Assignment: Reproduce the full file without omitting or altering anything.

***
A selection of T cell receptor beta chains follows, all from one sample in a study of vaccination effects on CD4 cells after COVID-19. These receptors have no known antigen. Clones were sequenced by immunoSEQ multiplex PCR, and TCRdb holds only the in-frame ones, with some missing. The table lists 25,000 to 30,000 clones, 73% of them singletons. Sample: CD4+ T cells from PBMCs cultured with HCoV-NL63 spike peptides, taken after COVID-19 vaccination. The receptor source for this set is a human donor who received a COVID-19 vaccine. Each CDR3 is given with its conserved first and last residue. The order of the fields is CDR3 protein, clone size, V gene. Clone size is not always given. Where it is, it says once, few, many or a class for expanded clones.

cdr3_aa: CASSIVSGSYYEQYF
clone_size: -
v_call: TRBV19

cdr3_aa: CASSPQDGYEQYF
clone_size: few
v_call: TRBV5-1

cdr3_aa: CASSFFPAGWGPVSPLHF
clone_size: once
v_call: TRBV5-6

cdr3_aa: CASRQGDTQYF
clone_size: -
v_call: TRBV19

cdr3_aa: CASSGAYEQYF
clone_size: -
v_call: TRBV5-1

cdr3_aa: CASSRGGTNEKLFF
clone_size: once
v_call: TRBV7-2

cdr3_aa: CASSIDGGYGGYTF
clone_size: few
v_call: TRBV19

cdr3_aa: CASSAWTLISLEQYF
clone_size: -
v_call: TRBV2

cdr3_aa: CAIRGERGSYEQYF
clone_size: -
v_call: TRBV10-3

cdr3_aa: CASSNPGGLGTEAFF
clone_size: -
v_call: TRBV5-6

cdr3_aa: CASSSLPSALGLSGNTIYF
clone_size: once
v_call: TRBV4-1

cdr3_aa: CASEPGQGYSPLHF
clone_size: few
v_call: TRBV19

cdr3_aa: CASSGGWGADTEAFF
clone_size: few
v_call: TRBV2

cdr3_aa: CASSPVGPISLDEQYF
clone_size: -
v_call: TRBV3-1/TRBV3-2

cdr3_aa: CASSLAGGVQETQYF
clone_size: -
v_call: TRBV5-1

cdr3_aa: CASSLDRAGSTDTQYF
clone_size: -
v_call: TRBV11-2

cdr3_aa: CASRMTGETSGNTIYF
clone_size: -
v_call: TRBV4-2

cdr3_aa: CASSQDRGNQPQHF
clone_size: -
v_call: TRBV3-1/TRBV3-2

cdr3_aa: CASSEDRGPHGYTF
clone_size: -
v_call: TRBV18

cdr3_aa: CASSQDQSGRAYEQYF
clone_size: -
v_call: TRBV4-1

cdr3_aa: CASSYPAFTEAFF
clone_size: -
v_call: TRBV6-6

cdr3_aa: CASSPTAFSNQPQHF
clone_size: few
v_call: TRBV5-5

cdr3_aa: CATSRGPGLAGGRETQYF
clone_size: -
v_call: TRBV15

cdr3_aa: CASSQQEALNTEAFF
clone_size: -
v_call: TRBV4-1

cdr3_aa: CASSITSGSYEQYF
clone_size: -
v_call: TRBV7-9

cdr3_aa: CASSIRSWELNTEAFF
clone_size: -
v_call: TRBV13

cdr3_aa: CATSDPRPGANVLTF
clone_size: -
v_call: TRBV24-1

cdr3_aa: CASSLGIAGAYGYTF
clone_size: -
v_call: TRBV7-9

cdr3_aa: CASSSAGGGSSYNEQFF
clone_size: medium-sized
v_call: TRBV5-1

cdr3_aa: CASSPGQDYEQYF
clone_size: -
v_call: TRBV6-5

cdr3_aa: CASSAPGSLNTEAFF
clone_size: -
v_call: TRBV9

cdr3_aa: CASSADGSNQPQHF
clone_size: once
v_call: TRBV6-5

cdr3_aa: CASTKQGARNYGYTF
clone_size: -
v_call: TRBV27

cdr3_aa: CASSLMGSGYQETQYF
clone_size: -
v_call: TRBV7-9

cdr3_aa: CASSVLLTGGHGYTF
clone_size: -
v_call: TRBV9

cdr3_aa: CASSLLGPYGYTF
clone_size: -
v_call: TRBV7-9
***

A selection of T cell receptor beta chains follows, all from one sample in a study of vaccination effects on CD4 cells after COVID-19. These receptors have no known antigen. Clones were sequenced by immunoSEQ multiplex PCR, and TCRdb holds only the in-frame ones, with some missing. The table lists 25,000 to 30,000 clones, 73% of them singletons. Sample: CD4+ T cells from PBMCs cultured with HCoV-NL63 spike peptides, taken after COVID-19 vaccination. The receptor source for this set is a human donor who received a COVID-19 vaccine. Each CDR3 is given with its conserved first and last residue. The order of the fields is CDR3 protein, clone size, V gene. Clone size is not always given. Where it is, it says once, few, many or a class for expanded clones.

cdr3_aa: CASSIVSGSYYEQYF
clone_size: -
v_call: TRBV19

cdr3_aa: CASSPQDGYEQYF
clone_size: few
v_call: TRBV5-1

cdr3_aa: CASSFFPAGWGPVSPLHF
clone_size: once
v_call: TRBV5-6

cdr3_aa: CASRQGDTQYF
clone_size: -
v_call: TRBV19

cdr3_aa: CASSGAYEQYF
clone_size: -
v_call: TRBV5-1

cdr3_aa: CASSRGGTNEKLFF
clone_size: once
v_call: TRBV7-2

cdr3_aa: CASSIDGGYGGYTF
clone_size: few
v_call: TRBV19

cdr3_aa: CASSAWTLISLEQYF
clone_size: -
v_call: TRBV2

cdr3_aa: CAIRGERGSYEQYF
clone_size: -
v_call: TRBV10-3

cdr3_aa: CASSNPGGLGTEAFF
clone_size: -
v_call: TRBV5-6

cdr3_aa: CASSSLPSALGLSGNTIYF
clone_size: once
v_call: TRBV4-1

cdr3_aa: CASEPGQGYSPLHF
clone_size: few
v_call: TRBV19

cdr3_aa: CASSGGWGADTEAFF
clone_size: few
v_call: TRBV2

cdr3_aa: CASSPVGPISLDEQYF
clone_size: -
v_call: TRBV3-1/TRBV3-2

cdr3_aa: CASSLAGGVQETQYF
clone_size: -
v_call: TRBV5-1

cdr3_aa: CASSLDRAGSTDTQYF
clone_size: -
v_call: TRBV11-2

cdr3_aa: CASRMTGETSGNTIYF
clone_size: -
v_call: TRBV4-2

cdr3_aa: CASSQDRGNQPQHF
clone_size: -
v_call: TRBV3-1/TRBV3-2

cdr3_aa: CASSEDRGPHGYTF
clone_size: -
v_call: TRBV18

cdr3_aa: CASSQDQSGRAYEQYF
clone_size: -
v_call: TRBV4-1

cdr3_aa: CASSYPAFTEAFF
clone_size: -
v_call: TRBV6-6

cdr3_aa: CASSPTAFSNQPQHF
clone_size: few
v_call: TRBV5-5

cdr3_aa: CATSRGPGLAGGRETQYF
clone_size: -
v_call: TRBV15

cdr3_aa: CASSQQEALNTEAFF
clone_size: -
v_call: TRBV4-1

cdr3_aa: CASSITSGSYEQYF
clone_size: -
v_call: TRBV7-9

cdr3_aa: CASSIRSWELNTEAFF
clone_size: -
v_call: TRBV13

cdr3_aa: CATSDPRPGANVLTF
clone_size: -
v_call: TRBV24-1

cdr3_aa: CASSLGIAGAYGYTF
clone_size: -
v_call: TRBV7-9

cdr3_aa: CASSSAGGGSSYNEQFF
clone_size: medium-sized
v_call: TRBV5-1

cdr3_aa: CASSPGQDYEQYF
clone_size: -
v_call: TRBV6-5

cdr3_aa: CASSAPGSLNTEAFF
clone_size: -
v_call: TRBV9

cdr3_aa: CASSADGSNQPQHF
clone_size: once
v_call: TRBV6-5

cdr3_aa: CASTKQGARNYGYTF
clone_size: -
v_call: TRBV27

cdr3_aa: CASSLMGSGYQETQYF
clone_size: -
v_call: TRBV7-9

cdr3_aa: CASSVLLTGGHGYTF
clone_size: -
v_call: TRBV9

cdr3_aa: CASSLLGPYGYTF
clone_size: -
v_call: TRBV7-9